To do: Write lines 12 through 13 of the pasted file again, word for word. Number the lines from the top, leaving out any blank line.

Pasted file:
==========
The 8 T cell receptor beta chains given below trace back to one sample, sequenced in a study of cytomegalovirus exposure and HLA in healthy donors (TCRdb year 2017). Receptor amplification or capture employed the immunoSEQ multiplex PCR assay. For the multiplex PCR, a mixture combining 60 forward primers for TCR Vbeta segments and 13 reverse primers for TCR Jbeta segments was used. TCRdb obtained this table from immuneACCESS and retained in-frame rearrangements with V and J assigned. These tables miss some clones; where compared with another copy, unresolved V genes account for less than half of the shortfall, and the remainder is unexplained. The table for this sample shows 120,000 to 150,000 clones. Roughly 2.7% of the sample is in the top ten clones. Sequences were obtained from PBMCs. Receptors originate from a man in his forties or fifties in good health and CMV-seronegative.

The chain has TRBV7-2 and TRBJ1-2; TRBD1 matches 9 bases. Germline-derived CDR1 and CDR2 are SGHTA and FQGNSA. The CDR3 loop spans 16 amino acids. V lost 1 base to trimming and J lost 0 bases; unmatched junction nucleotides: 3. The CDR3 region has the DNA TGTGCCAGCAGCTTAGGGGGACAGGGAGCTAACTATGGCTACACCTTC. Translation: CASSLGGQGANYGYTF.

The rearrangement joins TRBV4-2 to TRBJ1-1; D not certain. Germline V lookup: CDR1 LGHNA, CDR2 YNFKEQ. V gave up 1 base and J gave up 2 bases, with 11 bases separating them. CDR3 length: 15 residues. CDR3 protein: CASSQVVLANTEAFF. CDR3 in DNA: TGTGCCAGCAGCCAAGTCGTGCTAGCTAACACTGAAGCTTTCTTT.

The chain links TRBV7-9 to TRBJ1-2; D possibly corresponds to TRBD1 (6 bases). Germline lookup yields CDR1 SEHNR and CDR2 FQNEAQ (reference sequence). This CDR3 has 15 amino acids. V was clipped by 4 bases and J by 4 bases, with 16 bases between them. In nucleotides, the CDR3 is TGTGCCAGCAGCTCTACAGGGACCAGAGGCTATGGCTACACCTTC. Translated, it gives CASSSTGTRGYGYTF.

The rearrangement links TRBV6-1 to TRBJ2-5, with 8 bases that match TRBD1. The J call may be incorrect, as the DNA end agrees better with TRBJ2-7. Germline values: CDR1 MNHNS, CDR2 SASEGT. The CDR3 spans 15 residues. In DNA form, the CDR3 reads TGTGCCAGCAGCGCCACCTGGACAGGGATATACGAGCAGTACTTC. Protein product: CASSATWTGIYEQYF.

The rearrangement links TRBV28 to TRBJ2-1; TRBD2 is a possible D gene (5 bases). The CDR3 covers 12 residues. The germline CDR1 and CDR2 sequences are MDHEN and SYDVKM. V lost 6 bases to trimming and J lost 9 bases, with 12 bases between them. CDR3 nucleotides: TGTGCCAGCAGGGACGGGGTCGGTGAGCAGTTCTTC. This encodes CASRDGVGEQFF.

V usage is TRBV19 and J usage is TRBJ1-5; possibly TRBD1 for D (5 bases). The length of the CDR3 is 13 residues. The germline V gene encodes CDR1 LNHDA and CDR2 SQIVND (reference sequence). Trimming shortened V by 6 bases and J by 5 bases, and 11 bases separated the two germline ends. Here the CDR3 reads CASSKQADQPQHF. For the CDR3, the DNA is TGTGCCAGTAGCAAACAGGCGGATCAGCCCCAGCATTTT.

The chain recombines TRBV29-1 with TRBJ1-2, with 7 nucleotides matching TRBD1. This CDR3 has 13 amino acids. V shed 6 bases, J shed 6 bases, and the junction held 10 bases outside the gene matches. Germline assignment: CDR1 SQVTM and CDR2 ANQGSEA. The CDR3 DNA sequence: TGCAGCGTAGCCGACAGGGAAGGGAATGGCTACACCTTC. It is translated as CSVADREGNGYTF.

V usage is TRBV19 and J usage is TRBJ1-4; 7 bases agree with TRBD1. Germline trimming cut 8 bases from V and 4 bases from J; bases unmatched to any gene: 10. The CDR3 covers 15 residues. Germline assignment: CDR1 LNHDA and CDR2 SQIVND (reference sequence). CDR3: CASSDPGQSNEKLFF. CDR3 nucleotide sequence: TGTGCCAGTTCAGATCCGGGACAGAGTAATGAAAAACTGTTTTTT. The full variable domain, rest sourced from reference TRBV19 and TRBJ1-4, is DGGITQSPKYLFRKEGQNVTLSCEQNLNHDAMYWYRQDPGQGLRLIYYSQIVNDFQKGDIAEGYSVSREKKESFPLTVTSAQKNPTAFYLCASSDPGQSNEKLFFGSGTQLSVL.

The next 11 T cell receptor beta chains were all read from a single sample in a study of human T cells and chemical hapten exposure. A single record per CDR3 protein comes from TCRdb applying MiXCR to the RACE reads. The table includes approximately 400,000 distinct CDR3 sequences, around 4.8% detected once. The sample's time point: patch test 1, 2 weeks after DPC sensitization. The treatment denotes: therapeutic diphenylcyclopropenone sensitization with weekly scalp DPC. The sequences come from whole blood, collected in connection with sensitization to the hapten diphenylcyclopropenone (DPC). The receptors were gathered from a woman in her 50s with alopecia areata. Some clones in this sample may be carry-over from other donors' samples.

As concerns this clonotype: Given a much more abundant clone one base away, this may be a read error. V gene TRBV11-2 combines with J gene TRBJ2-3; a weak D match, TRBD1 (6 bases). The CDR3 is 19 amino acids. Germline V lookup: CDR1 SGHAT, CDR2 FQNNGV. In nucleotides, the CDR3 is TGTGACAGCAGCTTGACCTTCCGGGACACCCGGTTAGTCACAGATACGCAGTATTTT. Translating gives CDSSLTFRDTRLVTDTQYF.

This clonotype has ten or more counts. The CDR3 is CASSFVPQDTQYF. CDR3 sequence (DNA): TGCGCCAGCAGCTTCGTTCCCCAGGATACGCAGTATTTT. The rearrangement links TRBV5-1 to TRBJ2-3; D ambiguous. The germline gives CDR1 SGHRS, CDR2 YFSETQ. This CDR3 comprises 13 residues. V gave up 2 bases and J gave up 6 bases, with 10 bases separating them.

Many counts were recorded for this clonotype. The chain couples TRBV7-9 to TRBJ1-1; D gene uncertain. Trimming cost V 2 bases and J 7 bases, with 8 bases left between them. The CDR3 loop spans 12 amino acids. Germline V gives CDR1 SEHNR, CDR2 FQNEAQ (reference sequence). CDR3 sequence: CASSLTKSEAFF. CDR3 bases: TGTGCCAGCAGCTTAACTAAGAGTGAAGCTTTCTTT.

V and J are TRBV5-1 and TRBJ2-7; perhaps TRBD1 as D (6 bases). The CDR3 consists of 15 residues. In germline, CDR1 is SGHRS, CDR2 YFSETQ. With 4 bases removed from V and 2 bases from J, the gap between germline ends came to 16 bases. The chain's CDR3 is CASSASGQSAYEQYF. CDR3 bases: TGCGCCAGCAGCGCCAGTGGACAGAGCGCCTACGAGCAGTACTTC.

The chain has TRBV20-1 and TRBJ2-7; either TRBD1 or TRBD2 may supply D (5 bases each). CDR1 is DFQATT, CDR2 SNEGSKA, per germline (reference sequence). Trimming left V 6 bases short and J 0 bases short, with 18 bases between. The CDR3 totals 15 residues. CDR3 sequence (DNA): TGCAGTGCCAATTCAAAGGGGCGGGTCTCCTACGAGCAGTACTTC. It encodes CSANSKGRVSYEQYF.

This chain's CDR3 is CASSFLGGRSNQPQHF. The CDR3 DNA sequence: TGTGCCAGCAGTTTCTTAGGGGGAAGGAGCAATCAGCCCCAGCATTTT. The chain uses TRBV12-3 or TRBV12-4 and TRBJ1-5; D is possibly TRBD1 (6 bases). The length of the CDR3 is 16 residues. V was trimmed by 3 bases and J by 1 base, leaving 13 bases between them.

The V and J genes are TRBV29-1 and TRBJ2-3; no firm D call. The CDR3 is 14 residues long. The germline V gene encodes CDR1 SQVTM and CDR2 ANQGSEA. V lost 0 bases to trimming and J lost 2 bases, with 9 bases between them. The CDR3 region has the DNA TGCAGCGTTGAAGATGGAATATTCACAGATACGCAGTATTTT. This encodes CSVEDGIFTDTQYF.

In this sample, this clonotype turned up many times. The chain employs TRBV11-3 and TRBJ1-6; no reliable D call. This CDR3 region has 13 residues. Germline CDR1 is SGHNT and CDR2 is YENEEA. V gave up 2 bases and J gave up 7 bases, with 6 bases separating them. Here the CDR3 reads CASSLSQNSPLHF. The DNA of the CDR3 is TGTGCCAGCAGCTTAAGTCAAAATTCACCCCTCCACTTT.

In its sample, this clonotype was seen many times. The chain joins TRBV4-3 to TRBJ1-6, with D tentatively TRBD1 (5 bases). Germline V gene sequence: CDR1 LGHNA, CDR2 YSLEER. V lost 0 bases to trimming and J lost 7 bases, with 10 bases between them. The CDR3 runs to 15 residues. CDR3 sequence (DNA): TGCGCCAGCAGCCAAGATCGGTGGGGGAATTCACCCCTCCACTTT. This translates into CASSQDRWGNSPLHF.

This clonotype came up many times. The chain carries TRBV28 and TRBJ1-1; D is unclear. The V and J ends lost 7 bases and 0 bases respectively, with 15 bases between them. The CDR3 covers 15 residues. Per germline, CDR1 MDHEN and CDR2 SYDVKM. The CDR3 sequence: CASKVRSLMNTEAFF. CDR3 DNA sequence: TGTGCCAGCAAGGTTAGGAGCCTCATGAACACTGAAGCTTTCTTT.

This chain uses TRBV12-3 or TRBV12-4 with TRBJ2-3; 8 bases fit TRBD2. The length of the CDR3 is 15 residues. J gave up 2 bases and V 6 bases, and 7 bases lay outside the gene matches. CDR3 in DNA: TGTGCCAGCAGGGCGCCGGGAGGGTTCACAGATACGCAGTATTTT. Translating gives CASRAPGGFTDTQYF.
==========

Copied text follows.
This clonotype has ten or more counts. The CDR3 is CASSFVPQDTQYF. CDR3 sequence (DNA): TGCGCCAGCAGCTTCGTTCCCCAGGATACGCAGTATTTT. The rearrangement links TRBV5-1 to TRBJ2-3; D ambiguous. The germline gives CDR1 SGHRS, CDR2 YFSETQ. This CDR3 comprises 13 residues. V gave up 2 bases and J gave up 6 bases, with 10 bases separating them.

Many counts were recorded for this clonotype. The chain couples TRBV7-9 to TRBJ1-1; D gene uncertain. Trimming cost V 2 bases and J 7 bases, with 8 bases left between them. The CDR3 loop spans 12 amino acids. Germline V gives CDR1 SEHNR, CDR2 FQNEAQ (reference sequence). CDR3 sequence: CASSLTKSEAFF. CDR3 bases: TGTGCCAGCAGCTTAACTAAGAGTGAAGCTTTCTTT.